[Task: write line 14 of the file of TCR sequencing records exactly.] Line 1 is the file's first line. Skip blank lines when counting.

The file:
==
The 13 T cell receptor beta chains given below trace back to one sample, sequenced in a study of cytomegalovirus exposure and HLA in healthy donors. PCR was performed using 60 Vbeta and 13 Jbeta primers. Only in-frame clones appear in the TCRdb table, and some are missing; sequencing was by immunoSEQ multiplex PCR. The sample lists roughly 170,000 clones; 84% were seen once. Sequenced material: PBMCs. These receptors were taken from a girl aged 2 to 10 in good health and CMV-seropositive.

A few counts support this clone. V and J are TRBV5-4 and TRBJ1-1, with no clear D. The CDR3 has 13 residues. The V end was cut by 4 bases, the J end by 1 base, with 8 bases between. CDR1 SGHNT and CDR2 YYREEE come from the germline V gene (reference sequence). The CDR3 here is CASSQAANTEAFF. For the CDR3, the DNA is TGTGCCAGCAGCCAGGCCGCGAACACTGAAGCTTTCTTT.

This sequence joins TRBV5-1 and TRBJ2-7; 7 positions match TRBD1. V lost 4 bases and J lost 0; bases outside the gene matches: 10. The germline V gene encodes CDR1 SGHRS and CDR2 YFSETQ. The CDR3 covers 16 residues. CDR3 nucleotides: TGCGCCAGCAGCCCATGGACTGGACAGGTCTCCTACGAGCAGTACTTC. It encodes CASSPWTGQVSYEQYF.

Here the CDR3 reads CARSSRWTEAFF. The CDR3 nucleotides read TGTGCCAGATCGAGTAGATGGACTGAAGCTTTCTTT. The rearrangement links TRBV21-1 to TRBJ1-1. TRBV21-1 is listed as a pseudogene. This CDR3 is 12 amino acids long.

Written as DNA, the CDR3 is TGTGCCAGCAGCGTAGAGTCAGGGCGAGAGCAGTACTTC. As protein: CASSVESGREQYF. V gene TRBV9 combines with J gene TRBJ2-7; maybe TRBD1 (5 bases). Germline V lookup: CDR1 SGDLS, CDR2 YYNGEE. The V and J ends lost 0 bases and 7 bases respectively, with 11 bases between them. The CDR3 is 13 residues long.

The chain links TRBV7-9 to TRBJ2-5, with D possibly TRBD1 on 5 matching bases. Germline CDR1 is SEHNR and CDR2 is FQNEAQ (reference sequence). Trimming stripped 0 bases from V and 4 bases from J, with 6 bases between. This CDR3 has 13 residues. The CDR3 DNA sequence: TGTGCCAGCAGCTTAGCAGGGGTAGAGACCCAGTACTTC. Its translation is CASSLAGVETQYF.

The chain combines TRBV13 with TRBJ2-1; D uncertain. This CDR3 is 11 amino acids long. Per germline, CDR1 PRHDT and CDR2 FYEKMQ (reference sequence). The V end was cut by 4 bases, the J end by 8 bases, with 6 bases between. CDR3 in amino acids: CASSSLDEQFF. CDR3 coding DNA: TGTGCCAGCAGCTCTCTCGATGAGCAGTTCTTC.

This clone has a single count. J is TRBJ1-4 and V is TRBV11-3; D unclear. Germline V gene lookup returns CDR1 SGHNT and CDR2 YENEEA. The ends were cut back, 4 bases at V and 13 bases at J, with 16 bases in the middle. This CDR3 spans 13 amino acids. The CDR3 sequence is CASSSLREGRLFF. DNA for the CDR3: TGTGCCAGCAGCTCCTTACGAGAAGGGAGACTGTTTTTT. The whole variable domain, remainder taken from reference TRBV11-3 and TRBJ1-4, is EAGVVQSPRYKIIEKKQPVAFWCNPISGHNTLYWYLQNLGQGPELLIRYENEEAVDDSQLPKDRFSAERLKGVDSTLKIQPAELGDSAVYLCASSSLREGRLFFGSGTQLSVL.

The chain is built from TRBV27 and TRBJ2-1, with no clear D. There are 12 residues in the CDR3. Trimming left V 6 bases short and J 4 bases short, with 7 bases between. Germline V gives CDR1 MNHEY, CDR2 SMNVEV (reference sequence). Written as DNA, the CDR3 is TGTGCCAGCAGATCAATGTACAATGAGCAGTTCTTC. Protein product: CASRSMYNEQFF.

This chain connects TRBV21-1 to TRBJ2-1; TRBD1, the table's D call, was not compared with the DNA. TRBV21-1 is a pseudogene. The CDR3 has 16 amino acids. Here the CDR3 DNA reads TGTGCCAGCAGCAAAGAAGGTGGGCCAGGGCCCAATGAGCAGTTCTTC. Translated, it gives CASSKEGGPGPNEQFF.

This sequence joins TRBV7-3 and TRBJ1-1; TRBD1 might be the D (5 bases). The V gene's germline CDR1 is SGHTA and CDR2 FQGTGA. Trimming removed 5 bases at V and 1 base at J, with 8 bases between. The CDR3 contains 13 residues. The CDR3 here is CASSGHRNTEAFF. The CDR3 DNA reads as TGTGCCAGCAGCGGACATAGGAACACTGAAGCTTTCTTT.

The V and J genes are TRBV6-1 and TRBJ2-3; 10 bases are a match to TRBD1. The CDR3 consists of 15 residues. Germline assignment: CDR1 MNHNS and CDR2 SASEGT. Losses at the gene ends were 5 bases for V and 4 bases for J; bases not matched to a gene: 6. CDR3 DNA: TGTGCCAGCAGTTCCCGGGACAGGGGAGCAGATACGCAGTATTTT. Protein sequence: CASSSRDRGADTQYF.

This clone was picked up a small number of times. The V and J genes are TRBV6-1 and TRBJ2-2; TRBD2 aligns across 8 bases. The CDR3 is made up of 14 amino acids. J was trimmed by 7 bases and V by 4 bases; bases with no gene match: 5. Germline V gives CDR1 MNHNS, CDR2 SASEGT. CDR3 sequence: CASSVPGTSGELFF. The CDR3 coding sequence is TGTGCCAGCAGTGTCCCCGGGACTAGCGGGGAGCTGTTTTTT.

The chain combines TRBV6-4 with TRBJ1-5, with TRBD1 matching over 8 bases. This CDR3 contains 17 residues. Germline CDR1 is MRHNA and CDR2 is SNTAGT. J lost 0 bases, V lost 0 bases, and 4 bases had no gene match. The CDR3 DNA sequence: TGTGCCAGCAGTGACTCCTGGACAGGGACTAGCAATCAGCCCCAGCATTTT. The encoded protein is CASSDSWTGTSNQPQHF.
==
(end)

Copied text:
The chain combines TRBV6-4 with TRBJ1-5, with TRBD1 matching over 8 bases. This CDR3 contains 17 residues. Germline CDR1 is MRHNA and CDR2 is SNTAGT. J lost 0 bases, V lost 0 bases, and 4 bases had no gene match. The CDR3 DNA sequence: TGTGCCAGCAGTGACTCCTGGACAGGGACTAGCAATCAGCCCCAGCATTTT. The encoded protein is CASSDSWTGTSNQPQHF.